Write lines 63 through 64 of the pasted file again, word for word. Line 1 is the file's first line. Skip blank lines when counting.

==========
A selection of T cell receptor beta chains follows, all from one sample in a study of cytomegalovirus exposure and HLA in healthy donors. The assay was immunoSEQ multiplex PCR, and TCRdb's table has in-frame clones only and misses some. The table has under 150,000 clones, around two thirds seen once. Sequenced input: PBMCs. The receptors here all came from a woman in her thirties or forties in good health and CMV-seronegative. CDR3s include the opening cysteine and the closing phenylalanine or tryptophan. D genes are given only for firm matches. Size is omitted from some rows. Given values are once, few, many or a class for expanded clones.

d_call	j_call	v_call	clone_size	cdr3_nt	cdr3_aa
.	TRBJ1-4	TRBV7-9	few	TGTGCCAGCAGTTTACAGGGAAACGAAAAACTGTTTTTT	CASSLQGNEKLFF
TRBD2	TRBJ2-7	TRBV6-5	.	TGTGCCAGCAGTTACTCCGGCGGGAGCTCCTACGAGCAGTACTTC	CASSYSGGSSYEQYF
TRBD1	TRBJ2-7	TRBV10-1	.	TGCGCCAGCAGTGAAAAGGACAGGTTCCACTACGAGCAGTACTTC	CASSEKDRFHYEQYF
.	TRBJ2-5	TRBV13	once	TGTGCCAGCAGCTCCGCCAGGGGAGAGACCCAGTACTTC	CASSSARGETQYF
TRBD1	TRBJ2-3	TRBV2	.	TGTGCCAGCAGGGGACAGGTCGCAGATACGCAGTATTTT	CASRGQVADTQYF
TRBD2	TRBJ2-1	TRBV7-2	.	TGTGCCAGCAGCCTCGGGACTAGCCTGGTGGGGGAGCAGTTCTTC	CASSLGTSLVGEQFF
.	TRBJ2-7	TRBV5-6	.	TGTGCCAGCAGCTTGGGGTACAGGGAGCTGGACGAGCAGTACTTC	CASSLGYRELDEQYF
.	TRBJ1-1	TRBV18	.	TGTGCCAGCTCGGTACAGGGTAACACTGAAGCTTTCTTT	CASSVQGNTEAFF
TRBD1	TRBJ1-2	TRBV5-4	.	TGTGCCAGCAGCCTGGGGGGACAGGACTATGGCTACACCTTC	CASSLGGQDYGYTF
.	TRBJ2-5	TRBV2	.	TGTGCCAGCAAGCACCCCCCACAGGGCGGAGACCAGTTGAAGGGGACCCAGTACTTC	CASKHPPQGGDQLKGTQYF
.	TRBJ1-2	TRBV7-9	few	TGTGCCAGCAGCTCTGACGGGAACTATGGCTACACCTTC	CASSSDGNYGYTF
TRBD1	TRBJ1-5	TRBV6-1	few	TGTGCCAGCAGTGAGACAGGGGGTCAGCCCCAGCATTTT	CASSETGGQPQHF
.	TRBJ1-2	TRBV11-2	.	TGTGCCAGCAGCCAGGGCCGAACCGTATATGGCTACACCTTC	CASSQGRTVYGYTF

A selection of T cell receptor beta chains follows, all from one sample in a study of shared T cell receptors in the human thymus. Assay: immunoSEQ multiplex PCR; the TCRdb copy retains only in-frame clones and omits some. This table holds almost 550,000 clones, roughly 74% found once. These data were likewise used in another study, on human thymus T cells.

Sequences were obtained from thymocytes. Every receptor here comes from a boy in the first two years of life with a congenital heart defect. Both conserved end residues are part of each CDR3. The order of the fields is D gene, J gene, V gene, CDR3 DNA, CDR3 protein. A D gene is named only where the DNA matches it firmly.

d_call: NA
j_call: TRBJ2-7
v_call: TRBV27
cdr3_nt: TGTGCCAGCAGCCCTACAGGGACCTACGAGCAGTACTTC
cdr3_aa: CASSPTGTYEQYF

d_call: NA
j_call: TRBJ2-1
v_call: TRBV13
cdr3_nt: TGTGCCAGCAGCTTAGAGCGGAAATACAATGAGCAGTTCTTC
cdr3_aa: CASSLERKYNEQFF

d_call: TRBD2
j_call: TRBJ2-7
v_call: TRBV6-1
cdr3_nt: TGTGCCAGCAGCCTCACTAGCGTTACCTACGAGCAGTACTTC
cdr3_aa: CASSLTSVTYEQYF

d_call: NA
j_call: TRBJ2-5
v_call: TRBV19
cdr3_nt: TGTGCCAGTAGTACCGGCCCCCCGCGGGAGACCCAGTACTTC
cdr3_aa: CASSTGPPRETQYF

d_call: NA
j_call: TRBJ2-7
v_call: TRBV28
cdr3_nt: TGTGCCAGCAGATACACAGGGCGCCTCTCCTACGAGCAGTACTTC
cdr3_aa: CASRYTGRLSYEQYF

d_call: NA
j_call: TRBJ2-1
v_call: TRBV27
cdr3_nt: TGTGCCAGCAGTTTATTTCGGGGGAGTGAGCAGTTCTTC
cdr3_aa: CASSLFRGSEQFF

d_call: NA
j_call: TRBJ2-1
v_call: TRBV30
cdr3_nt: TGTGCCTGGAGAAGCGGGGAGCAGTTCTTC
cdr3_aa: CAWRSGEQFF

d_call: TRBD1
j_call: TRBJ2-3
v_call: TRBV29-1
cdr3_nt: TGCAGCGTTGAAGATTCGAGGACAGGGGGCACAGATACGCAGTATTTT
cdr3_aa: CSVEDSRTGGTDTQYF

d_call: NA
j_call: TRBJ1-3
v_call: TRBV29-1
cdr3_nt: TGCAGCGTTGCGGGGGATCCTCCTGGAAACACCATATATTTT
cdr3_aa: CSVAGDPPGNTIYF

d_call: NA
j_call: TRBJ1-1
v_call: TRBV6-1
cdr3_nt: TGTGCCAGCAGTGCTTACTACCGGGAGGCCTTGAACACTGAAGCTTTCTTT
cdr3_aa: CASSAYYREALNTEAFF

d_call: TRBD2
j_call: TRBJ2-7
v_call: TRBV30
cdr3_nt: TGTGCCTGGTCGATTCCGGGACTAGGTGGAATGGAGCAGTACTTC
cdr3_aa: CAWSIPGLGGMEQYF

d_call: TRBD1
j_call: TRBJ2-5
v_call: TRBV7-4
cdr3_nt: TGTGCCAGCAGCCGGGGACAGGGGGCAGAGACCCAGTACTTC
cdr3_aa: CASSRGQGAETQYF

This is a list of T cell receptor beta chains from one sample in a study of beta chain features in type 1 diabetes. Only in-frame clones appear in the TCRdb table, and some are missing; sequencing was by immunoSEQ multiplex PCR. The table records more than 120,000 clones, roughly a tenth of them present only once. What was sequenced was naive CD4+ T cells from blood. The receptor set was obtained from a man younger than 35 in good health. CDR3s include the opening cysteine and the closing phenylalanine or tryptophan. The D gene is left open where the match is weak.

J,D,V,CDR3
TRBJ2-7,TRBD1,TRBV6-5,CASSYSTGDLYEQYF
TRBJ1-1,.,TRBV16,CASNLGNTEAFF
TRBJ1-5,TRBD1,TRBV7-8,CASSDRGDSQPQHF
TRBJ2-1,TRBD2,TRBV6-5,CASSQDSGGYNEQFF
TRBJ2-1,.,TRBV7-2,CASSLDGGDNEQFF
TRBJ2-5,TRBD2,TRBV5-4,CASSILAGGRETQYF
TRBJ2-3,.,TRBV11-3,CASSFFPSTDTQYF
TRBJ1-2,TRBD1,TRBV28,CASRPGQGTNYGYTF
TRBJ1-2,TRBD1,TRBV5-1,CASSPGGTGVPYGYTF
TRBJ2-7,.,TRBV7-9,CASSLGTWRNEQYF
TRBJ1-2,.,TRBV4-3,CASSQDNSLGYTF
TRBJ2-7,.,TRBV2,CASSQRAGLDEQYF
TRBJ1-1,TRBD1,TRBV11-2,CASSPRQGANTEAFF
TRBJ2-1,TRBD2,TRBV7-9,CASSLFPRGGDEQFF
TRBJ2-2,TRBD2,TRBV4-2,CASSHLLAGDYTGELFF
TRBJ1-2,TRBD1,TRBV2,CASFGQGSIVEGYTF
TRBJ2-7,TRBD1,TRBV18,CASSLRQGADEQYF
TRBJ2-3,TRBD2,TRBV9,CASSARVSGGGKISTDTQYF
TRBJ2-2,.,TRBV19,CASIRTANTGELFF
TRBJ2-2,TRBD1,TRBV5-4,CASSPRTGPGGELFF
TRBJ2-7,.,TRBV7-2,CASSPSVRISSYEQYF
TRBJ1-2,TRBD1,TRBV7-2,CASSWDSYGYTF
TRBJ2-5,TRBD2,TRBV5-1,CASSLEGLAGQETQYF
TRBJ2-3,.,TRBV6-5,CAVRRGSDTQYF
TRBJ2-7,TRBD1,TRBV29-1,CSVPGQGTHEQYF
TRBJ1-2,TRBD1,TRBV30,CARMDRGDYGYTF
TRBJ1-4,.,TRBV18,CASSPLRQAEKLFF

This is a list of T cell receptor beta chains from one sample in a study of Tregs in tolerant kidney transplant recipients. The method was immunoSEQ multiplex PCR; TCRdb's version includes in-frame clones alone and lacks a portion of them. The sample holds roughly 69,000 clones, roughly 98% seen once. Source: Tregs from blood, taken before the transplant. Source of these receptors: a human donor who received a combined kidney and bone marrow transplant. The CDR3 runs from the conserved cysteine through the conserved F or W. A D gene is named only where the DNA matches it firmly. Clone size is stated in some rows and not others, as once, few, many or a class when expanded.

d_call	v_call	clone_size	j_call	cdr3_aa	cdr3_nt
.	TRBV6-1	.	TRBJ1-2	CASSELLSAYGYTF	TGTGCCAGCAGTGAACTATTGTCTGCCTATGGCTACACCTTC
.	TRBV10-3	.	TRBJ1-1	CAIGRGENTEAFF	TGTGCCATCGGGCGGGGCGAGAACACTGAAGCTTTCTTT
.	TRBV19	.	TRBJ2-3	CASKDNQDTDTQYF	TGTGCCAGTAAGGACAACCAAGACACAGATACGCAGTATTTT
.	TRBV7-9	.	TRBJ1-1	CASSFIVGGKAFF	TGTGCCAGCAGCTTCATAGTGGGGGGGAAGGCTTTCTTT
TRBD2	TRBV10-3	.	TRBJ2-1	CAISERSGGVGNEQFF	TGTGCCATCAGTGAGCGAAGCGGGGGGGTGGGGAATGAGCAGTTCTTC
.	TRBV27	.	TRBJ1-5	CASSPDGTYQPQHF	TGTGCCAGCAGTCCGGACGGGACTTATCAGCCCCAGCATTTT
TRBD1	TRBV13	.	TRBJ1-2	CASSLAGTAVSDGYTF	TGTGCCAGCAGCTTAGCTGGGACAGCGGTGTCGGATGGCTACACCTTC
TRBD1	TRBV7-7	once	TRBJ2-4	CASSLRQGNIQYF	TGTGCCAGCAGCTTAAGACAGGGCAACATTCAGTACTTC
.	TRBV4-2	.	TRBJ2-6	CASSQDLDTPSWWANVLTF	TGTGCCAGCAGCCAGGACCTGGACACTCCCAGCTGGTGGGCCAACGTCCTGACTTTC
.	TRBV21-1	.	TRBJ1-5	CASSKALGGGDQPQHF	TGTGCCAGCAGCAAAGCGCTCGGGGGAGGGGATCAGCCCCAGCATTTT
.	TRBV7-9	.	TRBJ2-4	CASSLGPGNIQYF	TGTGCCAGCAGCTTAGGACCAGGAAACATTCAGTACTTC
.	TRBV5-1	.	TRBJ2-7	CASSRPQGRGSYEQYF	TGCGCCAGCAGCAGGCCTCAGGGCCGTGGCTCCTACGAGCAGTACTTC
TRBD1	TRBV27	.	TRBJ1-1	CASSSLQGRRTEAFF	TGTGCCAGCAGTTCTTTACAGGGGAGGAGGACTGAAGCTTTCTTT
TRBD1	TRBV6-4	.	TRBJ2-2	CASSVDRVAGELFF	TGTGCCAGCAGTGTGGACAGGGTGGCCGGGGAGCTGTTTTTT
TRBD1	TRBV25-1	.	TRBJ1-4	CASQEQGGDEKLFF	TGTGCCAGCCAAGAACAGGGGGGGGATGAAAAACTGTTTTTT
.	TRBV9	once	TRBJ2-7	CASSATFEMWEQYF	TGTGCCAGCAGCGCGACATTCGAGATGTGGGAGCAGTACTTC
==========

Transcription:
d_call: NA
j_call: TRBJ1-1